Aboriginal health professionals get valuable tool to tackle tobacco and other drug problems.

For the first time in Australia, Aboriginal health professionals will have access to a plain English, up-to-date and evidence-based handbook to help them in their work to tackle alcohol, tobacco and other drug problems.

The Handbook for Aboriginal Alcohol and Drug Work available to NACCHO members as a download

http://sydney.edu.au/medicine/addiction/indigenous/resources.

The book is the result of a unique partnership between a University (University of Sydney) and Aboriginal and mainstream alcohol and drug agencies. This collaboration has resulted in a publication that, while firmly founded on evidence, remains a very practical tool.

As well as advice on alcohol and drug treatment and prevention, the handbook contains sections to help with the many other complex challenges that Aboriginal clinicians face in the field, including the wide range of physical, mental, social and legal problems that many of their clients experience.

The project started in 2010 with a grant of $20,000 from the Foundation for Alcohol Research and Education (FARE) as part of the 2009/10 Innovative Small Grants Funding Round, and continued with the support of the NSW Ministry of Health.

FARE Director and addiction medicine specialist, Professor Kate Conigrave, says the handbook will fill a significant gap in the provision of evidence-based, plain English resources for Aboriginal health professionals.

“Much has been written about Aboriginal people. Far less has been written for them. Aboriginal clinicians have long demanded such a resource. The challenges they face in their work can be very complex – with several different physical, mental and social problems in the one individual, and sometimes with whole families or communities affected. Up to now, there has been no plain language, yet comprehensive handbook available to help them in their work,” Professor Conigrave said.

Many sections of the book were either written or reviewed by Aboriginal professionals who work in the alcohol or drug field. The response from reviewers to date has been very enthusiastic – particularly that quality information is presented in a highly accessible language.

The handbook will be distributed to Aboriginal alcohol and drug professionals from around Australia at the National Indigenous Drug and Alcohol Committee Conference in Fremantle today, and an electronic copy of the book will also be made available free to the public on the University of Sydney’s Addiction Medicine website:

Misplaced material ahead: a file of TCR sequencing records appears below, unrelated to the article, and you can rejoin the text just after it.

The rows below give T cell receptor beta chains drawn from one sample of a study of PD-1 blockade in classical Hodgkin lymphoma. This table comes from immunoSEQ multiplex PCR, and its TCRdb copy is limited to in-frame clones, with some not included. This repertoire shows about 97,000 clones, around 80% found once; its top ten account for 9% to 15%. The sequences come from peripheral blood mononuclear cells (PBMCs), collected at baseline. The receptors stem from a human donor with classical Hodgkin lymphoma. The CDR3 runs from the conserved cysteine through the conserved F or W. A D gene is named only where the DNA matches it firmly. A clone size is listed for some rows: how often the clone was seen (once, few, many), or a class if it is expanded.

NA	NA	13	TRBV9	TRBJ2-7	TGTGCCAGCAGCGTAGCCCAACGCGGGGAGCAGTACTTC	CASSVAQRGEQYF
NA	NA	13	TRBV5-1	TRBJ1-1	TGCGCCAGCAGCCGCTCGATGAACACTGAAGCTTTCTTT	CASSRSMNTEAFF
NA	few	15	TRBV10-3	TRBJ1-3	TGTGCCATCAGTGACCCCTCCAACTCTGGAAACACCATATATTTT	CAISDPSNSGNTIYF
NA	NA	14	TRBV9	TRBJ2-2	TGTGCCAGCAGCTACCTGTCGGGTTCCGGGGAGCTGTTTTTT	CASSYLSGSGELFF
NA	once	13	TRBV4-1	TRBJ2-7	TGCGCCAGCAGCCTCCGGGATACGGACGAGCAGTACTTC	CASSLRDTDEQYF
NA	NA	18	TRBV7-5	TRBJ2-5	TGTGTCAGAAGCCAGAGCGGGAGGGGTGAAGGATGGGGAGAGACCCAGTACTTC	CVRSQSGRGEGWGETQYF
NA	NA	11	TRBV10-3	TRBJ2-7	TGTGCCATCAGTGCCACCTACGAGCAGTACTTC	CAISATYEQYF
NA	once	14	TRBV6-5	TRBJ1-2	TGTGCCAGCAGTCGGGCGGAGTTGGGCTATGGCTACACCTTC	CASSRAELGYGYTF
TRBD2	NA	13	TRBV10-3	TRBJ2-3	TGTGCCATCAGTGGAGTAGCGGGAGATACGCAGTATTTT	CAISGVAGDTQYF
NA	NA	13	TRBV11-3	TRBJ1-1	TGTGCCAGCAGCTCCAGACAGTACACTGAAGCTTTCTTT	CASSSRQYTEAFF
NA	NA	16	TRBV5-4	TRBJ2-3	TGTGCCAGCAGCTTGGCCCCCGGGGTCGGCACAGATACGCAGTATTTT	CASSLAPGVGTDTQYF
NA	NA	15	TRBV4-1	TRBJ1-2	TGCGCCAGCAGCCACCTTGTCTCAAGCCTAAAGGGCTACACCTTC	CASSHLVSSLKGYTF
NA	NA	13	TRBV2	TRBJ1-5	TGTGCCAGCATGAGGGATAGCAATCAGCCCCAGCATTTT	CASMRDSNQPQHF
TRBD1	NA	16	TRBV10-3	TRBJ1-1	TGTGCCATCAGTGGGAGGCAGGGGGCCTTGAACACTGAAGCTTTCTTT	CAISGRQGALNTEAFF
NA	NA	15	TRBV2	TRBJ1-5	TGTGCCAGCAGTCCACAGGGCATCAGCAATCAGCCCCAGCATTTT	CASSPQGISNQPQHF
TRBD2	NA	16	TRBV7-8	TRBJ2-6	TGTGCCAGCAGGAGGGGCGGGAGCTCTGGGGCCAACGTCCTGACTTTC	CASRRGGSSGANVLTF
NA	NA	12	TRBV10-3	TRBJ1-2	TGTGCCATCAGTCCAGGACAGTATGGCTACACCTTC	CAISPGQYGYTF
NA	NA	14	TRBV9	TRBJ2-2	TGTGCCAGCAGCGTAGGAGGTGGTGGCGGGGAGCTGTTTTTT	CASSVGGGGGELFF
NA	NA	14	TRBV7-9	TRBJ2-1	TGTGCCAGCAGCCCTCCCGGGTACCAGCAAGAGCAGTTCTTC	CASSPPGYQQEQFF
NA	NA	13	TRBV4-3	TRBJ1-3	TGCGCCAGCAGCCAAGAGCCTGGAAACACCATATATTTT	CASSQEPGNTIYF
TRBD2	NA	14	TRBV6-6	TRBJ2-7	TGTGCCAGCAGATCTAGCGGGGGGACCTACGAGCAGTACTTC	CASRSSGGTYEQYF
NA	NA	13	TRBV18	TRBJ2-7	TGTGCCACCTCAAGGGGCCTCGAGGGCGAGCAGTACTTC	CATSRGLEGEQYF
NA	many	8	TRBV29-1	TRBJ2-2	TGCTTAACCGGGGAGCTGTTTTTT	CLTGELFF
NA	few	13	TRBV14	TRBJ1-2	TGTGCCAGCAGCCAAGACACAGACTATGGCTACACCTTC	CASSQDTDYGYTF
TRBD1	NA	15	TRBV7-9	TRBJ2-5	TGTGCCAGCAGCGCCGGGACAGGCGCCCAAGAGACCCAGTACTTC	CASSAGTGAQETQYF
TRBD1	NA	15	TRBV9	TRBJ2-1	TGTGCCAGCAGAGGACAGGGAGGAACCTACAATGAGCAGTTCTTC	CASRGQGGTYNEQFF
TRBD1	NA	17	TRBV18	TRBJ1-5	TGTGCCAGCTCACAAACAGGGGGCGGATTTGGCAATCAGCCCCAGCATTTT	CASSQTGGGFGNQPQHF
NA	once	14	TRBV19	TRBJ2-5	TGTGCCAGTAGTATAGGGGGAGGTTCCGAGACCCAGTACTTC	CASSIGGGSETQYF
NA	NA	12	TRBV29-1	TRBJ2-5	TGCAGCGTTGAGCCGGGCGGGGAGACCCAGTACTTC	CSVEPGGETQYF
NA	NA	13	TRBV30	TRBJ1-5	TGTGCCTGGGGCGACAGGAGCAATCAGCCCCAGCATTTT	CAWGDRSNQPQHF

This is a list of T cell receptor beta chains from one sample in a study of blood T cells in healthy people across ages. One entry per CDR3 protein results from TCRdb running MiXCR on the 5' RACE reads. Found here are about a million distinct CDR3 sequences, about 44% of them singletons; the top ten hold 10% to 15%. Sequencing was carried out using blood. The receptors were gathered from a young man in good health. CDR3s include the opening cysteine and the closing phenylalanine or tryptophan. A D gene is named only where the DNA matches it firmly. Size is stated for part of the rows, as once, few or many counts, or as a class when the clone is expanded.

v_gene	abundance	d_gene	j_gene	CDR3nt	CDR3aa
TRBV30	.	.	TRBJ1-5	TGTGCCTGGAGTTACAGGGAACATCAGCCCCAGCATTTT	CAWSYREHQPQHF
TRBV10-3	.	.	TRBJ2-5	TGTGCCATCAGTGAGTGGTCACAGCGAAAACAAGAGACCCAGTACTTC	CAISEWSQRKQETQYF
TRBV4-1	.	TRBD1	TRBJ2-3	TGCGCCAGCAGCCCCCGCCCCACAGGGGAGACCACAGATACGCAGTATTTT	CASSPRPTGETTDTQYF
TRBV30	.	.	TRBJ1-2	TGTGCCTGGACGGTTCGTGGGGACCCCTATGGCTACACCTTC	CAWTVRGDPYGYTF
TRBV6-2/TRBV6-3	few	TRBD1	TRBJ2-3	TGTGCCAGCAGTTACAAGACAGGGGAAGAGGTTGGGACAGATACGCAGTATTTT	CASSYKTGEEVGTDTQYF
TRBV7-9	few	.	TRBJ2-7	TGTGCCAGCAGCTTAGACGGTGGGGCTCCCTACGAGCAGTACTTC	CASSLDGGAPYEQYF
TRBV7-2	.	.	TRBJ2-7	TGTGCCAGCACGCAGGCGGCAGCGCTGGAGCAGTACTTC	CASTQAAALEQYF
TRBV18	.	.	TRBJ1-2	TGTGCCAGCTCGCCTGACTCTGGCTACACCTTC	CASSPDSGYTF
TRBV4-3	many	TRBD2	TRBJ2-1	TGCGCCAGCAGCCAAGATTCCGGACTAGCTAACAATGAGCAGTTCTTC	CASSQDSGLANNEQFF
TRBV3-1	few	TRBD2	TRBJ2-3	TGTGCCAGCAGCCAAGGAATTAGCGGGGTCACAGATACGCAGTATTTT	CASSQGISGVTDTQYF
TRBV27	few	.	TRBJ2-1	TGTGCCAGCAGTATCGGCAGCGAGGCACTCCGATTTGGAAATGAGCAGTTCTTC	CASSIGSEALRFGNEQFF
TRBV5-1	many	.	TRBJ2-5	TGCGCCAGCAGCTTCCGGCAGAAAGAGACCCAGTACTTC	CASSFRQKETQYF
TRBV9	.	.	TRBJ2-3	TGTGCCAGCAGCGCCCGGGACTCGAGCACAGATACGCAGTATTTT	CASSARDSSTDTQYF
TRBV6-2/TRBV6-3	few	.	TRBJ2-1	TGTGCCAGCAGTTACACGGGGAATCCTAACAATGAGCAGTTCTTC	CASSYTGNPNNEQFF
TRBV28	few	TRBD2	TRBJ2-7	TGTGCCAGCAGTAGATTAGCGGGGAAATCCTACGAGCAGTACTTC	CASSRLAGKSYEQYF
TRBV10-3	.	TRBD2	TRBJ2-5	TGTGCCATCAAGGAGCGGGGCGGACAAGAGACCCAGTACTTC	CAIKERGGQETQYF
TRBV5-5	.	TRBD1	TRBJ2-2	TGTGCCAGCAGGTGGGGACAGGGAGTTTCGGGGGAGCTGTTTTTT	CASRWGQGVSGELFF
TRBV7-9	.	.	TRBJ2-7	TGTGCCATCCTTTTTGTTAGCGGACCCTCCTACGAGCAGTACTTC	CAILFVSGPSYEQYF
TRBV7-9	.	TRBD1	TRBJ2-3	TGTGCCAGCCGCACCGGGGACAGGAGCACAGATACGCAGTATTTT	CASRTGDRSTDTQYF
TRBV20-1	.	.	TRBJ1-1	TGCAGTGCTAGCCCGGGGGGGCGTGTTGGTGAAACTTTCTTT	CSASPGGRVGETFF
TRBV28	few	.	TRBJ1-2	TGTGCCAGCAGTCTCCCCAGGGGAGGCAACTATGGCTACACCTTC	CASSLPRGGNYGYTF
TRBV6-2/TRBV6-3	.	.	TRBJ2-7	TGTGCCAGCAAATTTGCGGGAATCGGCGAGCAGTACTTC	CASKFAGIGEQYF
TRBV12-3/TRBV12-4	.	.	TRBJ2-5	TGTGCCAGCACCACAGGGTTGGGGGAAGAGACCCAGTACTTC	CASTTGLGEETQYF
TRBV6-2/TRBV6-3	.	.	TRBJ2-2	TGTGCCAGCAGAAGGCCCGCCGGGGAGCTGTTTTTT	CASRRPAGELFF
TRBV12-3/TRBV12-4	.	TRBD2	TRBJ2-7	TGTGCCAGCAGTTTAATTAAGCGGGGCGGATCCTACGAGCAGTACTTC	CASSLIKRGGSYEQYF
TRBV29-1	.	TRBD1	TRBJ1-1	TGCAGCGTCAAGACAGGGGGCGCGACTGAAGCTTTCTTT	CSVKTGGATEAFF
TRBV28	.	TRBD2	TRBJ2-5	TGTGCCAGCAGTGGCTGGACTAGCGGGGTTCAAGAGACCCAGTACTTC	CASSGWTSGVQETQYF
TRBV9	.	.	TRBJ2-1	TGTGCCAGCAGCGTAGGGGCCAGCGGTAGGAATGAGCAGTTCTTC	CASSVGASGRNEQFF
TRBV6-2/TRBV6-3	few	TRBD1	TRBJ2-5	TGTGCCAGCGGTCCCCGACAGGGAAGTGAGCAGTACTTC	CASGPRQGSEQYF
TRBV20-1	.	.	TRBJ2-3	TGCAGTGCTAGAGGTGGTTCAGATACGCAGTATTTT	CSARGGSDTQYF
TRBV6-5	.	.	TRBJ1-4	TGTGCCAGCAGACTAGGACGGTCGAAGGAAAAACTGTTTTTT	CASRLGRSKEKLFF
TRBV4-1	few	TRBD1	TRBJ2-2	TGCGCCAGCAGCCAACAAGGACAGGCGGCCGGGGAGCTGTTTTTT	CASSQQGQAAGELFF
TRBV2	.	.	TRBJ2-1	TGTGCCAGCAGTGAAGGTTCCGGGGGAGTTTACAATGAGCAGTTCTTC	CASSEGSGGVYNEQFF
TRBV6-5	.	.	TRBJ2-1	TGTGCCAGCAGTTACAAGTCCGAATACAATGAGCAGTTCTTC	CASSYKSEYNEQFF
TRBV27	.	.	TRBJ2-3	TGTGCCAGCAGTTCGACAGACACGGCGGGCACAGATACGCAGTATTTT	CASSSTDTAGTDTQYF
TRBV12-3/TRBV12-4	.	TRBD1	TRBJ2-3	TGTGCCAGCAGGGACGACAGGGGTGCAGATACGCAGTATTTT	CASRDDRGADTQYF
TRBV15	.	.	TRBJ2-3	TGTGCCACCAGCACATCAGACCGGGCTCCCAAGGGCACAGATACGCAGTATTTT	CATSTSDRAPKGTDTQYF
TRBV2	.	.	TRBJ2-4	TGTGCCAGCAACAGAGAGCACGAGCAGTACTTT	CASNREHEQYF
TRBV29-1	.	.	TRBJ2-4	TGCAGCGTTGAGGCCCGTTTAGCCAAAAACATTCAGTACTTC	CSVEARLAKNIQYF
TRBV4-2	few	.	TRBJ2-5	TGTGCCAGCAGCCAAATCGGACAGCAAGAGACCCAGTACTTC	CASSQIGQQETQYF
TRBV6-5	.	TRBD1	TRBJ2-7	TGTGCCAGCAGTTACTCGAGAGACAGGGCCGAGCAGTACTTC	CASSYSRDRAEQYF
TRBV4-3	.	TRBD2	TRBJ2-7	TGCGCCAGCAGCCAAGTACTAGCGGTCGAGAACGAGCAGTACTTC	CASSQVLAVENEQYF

http://sydney.edu.au/medicine/addiction/indigenous/resources.

One of the Editors, Steve Ella said the challenges faced by Aboriginal alcohol and drug workers meant that a hard copy resource was needed.

“Often Aboriginal workers don’t have access to technology. They do a lot of outreach work, and in rural and remote areas, workers may need to transport clients at times up to 1000km to the nearest detoxification centre or residential treatment program. So it is very important that they have access to this handbook all the time, so they can reach into the glove box of their car to get help if a crisis crops up on the road,” Mr Ella said.

Professor Conigrave is critical of the Commonwealth Government’s recent ad hoc approach to the funding of treatment and services which has seen services cut and jobs lost throughout Australia.

“It is ironic that the same week that this handbook was being printed, three of its four Aboriginal editors discovered that their agencies were to lose their federal funding. One of these decisions has been reversed, but two of the editors are to lose their jobs by the end of the July. These two, Jimmy Perry and Warren Miller, have worked for years to support remote Aboriginal communities across South Australia, Northern Territory and Western Australia to reduce alcohol and drug problems,” Professor Conigrave said.

The Commonwealth’s decision to cut funding from ‘Makin Tracks’, means that rural and remote Aboriginal communities in South Australia no longer have access to these experienced and professional Aboriginal alcohol and other drug educators.

“Commonwealth and State governments need to better support the qualified and committed health professionals working in the community. As valuable as the Handbook for Aboriginal Alcohol and Drug Work is, to be truly effective in combatting the high toll of alcohol and other drug misuse, it is critical that these sorts of resources are matched with a skilled Aboriginal workforce,” Professor Conigrave said.

Foundation for Alcohol Research and Education (FARE)

FARE is an independent, charitable organisation working to prevent the harmful use of alcohol in Australia. Since 2001, FARE has invested over $115 million in research and community projects to minimise the impact of alcohol misuse on Australians. For further information visit FARE’s website: http://www.fare.org.au

University of Sydney, Indigenous Substance Misuse Program

is part of the Discipline of Addiction Medicine and is committed to being responsive to the needs and priorities of Aboriginal and Torres Strait Islander communities and agencies.

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